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Home Safety: Carbon Monoxide Testing

Whether you are a new homeowner or just concerned about your family’s health and safety, you should be sure to test your home regularly for carbon monoxide levels. Carbon monoxide poisoning is a very serious illness with the potential to severely harm you and your family. Luckily, carbon monoxide poisoning is also highly preventable. In fact, you can help to protect your loved ones by conducting your own simple carbon monoxide tests at home.

 

What is Carbon Monoxide?

Carbon monoxide is a toxic gas that is completely odorless, colorless, and tasteless. Produced during the combustion of solid, liquid, and gaseous fuels, carbon monoxide is often produced by cars and trucks, wood-burning and charcoal-burning fires, and small gas engines. This gas is also released by a number of common household appliances, including:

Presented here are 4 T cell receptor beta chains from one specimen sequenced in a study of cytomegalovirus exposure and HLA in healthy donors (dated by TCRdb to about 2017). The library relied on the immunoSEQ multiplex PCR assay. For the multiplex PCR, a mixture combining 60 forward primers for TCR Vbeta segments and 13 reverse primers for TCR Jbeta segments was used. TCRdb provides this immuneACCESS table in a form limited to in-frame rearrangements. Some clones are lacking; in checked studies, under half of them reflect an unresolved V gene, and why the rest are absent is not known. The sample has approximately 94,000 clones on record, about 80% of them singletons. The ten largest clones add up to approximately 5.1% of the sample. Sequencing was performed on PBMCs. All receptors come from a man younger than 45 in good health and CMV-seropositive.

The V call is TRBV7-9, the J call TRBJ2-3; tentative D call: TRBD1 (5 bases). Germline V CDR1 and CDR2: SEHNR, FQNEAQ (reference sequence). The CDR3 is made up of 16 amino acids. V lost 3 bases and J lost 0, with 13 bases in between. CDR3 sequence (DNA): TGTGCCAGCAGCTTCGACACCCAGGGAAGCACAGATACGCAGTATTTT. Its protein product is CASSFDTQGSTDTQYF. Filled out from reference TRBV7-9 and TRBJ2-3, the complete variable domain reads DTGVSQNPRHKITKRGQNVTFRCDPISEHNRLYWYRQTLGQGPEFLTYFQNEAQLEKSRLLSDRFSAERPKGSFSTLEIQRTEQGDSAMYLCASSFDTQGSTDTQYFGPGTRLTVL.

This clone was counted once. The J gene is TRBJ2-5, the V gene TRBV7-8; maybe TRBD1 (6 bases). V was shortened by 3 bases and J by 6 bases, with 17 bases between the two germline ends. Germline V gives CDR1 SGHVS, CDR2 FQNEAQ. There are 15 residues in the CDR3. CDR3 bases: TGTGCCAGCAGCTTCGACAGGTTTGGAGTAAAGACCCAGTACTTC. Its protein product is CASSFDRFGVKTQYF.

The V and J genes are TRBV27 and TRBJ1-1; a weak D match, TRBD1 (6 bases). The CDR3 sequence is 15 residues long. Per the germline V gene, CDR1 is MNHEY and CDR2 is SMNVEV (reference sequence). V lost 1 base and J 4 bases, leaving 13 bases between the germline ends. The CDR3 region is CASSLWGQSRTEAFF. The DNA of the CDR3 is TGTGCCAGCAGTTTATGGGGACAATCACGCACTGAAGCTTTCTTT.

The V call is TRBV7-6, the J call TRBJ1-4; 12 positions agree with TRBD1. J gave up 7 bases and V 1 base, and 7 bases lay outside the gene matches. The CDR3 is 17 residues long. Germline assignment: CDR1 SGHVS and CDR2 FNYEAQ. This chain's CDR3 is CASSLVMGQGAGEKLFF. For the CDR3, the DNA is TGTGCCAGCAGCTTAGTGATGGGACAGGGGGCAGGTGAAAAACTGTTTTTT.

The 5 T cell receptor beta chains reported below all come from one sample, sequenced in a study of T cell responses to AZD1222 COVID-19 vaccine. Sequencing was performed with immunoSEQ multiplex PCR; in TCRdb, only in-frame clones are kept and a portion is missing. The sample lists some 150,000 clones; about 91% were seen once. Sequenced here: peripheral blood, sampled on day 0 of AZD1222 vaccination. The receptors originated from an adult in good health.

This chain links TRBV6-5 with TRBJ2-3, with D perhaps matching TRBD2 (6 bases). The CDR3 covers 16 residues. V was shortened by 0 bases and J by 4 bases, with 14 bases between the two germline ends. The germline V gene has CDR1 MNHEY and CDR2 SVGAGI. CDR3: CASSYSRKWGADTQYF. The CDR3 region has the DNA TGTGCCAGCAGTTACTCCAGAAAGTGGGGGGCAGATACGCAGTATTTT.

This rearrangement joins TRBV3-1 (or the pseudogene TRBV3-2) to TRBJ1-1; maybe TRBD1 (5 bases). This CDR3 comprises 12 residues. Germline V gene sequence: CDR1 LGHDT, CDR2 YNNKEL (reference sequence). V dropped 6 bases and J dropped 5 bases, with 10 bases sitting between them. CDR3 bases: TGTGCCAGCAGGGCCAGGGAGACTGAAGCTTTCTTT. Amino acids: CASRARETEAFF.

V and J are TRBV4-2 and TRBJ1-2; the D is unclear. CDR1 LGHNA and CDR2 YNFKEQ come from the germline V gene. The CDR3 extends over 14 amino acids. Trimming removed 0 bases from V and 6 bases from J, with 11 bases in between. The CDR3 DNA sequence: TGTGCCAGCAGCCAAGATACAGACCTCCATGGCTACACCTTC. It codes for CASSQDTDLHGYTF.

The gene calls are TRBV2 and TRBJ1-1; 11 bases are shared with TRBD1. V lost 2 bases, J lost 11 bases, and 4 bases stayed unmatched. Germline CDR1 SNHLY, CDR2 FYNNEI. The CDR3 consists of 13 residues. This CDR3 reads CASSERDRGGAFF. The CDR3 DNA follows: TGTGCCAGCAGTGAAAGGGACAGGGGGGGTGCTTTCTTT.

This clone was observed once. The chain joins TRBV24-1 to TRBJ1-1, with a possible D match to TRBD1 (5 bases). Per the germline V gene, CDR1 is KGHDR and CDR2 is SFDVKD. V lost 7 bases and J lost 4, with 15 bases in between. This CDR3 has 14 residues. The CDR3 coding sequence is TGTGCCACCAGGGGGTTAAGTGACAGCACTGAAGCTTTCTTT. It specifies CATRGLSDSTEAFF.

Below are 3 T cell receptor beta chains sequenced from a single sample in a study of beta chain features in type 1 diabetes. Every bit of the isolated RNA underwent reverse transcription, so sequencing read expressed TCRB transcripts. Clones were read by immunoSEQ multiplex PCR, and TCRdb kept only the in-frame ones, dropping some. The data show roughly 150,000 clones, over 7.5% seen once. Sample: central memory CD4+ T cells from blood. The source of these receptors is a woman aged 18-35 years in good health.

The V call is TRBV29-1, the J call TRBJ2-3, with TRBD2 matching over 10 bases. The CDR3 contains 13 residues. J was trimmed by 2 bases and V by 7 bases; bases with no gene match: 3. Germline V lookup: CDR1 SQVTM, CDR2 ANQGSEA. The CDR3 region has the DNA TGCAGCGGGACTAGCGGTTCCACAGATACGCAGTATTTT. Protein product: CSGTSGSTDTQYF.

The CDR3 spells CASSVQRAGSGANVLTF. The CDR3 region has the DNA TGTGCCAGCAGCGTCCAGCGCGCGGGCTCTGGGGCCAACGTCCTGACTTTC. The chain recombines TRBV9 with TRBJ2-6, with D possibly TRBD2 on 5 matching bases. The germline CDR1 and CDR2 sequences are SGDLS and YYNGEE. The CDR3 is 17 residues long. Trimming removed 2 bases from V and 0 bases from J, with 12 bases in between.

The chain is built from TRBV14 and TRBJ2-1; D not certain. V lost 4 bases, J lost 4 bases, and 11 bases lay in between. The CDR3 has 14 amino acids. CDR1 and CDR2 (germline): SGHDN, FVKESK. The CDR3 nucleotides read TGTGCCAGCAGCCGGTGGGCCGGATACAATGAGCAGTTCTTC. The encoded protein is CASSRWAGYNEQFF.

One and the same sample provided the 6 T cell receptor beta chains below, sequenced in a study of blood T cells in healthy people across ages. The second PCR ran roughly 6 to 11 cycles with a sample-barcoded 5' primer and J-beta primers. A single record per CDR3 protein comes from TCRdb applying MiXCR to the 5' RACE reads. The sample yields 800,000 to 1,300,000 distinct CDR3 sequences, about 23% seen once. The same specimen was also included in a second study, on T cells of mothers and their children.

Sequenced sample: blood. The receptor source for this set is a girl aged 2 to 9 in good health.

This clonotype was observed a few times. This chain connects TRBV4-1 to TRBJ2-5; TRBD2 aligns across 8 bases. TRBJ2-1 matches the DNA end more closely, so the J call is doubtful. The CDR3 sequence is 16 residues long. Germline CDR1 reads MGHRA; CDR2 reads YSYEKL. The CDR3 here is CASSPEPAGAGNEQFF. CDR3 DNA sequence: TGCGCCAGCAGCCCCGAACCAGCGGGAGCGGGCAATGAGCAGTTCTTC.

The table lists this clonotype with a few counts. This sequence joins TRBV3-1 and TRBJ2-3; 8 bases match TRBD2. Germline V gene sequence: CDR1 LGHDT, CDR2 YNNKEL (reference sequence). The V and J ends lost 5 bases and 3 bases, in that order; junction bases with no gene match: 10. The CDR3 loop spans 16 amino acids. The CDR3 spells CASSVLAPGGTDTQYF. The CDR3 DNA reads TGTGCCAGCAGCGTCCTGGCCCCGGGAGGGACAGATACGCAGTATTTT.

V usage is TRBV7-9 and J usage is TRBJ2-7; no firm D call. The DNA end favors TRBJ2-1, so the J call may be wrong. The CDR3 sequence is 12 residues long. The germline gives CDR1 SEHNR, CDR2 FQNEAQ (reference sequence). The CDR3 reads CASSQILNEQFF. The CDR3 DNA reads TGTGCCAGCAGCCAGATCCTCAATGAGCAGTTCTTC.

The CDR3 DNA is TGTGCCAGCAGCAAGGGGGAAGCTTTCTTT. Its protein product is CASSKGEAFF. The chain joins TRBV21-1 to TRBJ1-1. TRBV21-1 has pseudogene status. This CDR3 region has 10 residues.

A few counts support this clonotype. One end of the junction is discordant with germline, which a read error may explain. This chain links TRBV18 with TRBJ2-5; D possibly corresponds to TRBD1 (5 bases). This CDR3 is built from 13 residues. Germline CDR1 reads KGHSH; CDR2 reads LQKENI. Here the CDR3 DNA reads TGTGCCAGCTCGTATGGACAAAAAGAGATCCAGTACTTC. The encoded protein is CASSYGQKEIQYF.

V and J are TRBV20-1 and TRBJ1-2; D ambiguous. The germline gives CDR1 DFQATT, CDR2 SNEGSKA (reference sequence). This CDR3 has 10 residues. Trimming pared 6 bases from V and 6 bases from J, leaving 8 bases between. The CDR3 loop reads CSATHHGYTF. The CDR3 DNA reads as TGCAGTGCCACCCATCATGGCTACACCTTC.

• gas fireplaces
  • water heaters
  • oil furnaces
  • gas furnaces

 

What are the Dangers of Carbon Monoxide?
If exhausted properly, carbon monoxide gas is not a threat to your health. However, if allowed to build up in an enclosed area, carbon monoxide gas can cause serious health problems in both people and animals. In fact, more than 2,000 Americans are hospitalized every year for carbon monoxide poisoning, and 500 more die as a result of this poisoning.

Carbon monoxide is very dangerous because it easily mixes in with the oxygen that you breathe. As a result, your lungs can become filled with carbon monoxide gas, causing oxygen supplies to be forced out of the bloodstream. This can lead to serious carbon monoxide poisoning symptoms including dizziness, nausea, convulsions, and loss of consciousness. Continued poisoning can result in severe health complications, especially for the heart, brain, and other vital organs.

 

Testing For Carbon Monoxide